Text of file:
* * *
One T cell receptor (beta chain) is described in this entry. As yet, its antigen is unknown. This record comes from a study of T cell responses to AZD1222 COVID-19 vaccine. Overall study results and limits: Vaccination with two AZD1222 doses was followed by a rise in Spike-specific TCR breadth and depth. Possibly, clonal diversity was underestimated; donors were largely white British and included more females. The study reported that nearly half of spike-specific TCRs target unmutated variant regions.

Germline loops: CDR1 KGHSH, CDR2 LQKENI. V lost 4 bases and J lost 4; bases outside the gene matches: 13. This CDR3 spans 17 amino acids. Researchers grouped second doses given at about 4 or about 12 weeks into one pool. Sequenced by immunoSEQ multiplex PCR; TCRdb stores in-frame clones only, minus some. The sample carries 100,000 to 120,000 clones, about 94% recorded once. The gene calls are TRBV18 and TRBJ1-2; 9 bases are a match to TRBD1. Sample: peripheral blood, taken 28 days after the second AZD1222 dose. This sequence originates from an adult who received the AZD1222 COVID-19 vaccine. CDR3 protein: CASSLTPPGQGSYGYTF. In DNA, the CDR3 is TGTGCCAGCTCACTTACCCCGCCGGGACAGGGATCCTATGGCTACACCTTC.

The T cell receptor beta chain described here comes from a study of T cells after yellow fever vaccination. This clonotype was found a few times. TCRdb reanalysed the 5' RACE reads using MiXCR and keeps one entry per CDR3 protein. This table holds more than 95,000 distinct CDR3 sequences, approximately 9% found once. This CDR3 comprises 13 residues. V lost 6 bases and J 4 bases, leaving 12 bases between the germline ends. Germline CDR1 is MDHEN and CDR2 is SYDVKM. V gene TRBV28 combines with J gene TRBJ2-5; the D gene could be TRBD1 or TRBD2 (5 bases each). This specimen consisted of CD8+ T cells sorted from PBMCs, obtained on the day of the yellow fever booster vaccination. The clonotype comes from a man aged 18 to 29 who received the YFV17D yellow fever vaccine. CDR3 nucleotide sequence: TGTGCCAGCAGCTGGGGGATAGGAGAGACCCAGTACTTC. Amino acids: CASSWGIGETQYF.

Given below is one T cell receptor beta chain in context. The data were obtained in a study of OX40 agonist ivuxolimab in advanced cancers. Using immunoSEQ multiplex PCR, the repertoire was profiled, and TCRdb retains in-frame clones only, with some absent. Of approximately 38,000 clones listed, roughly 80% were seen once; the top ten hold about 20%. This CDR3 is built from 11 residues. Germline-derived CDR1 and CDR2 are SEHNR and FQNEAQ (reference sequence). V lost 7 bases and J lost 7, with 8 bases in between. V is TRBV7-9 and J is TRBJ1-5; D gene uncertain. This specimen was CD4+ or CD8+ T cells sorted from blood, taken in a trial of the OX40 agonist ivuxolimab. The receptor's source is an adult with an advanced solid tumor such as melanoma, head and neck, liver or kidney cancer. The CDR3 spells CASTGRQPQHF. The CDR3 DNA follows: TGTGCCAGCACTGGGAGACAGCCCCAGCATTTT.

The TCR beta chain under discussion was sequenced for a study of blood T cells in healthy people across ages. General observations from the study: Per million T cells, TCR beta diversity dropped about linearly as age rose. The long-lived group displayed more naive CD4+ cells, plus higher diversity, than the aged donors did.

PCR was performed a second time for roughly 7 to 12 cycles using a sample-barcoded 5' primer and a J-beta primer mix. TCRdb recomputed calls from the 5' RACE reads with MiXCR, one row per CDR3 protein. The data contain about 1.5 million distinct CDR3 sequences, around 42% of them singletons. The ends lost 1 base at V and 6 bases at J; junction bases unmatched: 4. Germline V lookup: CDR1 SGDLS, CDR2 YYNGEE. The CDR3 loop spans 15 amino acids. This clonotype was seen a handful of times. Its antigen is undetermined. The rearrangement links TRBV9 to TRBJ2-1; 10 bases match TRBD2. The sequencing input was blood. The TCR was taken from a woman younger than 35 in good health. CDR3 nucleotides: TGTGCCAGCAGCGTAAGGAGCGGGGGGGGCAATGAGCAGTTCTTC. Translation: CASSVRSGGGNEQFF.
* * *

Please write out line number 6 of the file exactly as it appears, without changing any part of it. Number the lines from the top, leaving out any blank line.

PCR was performed a second time for roughly 7 to 12 cycles using a sample-barcoded 5' primer and a J-beta primer mix. TCRdb recomputed calls from the 5' RACE reads with MiXCR, one row per CDR3 protein. The data contain about 1.5 million distinct CDR3 sequences, around 42% of them singletons. The ends lost 1 base at V and 6 bases at J; junction bases unmatched: 4. Germline V lookup: CDR1 SGDLS, CDR2 YYNGEE. The CDR3 loop spans 15 amino acids. This clonotype was seen a handful of times. Its antigen is undetermined. The rearrangement links TRBV9 to TRBJ2-1; 10 bases match TRBD2. The sequencing input was blood. The TCR was taken from a woman younger than 35 in good health. CDR3 nucleotides: TGTGCCAGCAGCGTAAGGAGCGGGGGGGGCAATGAGCAGTTCTTC. Translation: CASSVRSGGGNEQFF.